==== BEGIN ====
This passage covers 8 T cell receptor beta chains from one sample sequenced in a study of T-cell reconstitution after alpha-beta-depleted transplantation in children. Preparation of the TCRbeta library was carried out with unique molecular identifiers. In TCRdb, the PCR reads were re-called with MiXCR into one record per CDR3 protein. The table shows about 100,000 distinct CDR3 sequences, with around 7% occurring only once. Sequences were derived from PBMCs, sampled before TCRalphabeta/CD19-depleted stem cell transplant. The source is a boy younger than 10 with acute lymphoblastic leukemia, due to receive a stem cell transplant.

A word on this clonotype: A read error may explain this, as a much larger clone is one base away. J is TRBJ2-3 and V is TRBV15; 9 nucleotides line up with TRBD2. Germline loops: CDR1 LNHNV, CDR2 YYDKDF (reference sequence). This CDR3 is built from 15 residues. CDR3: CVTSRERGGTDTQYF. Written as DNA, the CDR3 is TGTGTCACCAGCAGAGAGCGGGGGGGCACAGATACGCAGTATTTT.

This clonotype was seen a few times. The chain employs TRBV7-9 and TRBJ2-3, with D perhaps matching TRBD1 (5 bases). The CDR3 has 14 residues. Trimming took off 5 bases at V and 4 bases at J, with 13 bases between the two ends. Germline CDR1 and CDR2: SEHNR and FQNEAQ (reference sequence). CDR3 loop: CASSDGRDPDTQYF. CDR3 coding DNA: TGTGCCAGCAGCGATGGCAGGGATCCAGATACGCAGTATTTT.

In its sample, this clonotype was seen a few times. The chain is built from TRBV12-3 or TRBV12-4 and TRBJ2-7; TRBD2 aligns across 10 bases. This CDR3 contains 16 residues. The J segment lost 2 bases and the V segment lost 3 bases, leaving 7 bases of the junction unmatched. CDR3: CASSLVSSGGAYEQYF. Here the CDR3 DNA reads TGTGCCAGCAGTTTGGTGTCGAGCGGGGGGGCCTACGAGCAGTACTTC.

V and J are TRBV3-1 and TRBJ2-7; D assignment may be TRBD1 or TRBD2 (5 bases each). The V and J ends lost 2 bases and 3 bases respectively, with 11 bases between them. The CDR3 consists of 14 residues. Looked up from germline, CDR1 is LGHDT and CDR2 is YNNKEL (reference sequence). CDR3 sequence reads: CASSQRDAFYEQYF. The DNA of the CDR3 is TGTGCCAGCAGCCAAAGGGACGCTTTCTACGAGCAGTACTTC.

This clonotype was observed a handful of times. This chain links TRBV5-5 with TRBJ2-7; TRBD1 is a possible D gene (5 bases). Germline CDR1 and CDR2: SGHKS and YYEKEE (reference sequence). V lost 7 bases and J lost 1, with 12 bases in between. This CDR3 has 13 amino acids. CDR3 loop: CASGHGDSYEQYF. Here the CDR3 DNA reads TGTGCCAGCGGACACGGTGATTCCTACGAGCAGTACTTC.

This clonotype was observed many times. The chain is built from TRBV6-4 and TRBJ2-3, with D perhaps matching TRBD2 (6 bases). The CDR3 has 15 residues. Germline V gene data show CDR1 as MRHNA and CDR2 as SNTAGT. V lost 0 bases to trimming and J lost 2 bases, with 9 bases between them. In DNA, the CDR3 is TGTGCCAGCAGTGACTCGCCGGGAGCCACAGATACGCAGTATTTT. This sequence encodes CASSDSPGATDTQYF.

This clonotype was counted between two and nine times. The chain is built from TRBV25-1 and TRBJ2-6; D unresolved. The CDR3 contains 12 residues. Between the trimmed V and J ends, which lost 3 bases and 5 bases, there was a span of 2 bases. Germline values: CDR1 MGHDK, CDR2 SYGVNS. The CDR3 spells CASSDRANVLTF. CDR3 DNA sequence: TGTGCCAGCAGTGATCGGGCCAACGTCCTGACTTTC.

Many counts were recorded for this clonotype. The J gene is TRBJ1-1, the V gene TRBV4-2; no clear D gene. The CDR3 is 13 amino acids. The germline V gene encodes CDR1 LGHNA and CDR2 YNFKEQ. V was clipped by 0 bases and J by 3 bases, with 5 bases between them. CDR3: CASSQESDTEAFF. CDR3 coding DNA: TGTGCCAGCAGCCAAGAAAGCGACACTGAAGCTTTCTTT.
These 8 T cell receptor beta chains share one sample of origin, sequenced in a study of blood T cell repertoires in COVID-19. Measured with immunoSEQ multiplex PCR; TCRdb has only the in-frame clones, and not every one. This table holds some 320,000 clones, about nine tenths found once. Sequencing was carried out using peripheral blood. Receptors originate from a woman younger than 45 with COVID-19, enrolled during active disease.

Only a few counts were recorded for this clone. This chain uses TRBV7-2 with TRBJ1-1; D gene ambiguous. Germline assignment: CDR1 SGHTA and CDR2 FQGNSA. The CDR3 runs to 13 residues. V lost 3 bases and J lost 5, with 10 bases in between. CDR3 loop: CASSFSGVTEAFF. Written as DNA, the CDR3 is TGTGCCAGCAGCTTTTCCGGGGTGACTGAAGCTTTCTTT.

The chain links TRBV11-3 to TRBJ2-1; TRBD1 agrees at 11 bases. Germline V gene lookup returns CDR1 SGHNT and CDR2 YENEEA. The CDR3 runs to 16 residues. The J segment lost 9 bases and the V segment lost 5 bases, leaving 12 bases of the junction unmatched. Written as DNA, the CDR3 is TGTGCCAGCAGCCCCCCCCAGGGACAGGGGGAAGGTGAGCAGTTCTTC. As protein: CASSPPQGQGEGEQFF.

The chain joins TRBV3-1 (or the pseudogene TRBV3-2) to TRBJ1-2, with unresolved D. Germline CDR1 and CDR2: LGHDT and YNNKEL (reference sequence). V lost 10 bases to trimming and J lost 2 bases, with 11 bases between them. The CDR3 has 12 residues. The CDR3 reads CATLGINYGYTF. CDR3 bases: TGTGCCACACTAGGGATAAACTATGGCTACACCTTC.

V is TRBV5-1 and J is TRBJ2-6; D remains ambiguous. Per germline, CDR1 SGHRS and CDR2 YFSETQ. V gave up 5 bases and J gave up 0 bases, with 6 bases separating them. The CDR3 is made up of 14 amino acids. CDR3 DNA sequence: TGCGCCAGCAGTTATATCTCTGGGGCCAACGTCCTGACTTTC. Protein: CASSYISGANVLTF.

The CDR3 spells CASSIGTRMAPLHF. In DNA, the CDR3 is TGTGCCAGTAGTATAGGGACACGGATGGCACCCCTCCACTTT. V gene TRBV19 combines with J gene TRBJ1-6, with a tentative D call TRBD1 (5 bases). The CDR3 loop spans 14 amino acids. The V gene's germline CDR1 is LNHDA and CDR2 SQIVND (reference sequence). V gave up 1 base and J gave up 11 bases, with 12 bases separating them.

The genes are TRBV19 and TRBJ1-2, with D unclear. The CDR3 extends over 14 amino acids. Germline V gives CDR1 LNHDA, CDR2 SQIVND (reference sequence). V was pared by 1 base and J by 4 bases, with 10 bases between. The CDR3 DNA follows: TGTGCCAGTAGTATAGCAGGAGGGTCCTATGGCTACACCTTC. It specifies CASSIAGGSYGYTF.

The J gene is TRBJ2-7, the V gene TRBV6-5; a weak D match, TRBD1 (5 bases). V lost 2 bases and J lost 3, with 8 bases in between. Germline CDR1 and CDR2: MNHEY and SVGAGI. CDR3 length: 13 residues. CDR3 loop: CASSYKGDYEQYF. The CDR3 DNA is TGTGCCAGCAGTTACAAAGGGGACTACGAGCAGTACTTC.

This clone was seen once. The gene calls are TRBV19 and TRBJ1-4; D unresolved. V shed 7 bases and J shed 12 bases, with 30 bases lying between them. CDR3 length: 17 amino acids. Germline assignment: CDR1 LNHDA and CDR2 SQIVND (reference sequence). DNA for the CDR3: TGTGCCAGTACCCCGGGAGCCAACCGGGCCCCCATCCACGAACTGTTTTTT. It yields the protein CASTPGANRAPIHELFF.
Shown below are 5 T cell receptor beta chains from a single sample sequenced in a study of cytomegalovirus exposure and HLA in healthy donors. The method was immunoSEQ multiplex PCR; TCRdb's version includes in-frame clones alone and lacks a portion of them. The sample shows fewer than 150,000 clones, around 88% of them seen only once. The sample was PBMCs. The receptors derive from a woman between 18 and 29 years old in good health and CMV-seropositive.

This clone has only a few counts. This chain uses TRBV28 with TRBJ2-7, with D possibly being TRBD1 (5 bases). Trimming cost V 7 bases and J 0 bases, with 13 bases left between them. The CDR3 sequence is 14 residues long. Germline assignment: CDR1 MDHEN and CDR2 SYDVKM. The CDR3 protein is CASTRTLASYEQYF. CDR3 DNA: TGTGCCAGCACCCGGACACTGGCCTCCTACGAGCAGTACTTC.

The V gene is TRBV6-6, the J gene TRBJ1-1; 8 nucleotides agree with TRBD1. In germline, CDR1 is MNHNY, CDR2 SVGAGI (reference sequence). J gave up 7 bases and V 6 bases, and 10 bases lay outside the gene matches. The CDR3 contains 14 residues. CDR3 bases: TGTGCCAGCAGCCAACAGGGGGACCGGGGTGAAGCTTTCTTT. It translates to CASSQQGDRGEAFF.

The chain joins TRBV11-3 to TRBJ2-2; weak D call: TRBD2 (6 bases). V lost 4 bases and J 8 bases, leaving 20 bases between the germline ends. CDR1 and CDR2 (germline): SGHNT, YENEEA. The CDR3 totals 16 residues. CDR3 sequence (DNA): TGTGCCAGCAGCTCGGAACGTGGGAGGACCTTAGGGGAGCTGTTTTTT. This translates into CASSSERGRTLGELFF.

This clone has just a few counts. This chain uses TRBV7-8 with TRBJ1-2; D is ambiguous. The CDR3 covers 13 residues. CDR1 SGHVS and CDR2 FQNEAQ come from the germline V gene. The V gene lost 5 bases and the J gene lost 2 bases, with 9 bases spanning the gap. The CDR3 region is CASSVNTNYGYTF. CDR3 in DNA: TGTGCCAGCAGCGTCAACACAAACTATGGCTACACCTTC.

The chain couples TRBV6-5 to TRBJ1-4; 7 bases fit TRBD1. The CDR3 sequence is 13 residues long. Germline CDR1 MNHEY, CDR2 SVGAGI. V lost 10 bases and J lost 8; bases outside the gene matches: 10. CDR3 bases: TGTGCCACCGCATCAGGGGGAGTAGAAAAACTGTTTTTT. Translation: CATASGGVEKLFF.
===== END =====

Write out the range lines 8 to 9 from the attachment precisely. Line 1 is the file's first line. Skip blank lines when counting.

This clonotype was counted between two and nine times. The chain is built from TRBV25-1 and TRBJ2-6; D unresolved. The CDR3 contains 12 residues. Between the trimmed V and J ends, which lost 3 bases and 5 bases, there was a span of 2 bases. Germline values: CDR1 MGHDK, CDR2 SYGVNS. The CDR3 spells CASSDRANVLTF. CDR3 DNA sequence: TGTGCCAGCAGTGATCGGGCCAACGTCCTGACTTTC.

Many counts were recorded for this clonotype. The J gene is TRBJ1-1, the V gene TRBV4-2; no clear D gene. The CDR3 is 13 amino acids. The germline V gene encodes CDR1 LGHNA and CDR2 YNFKEQ. V was clipped by 0 bases and J by 3 bases, with 5 bases between them. CDR3: CASSQESDTEAFF. CDR3 coding DNA: TGTGCCAGCAGCCAAGAAAGCGACACTGAAGCTTTCTTT.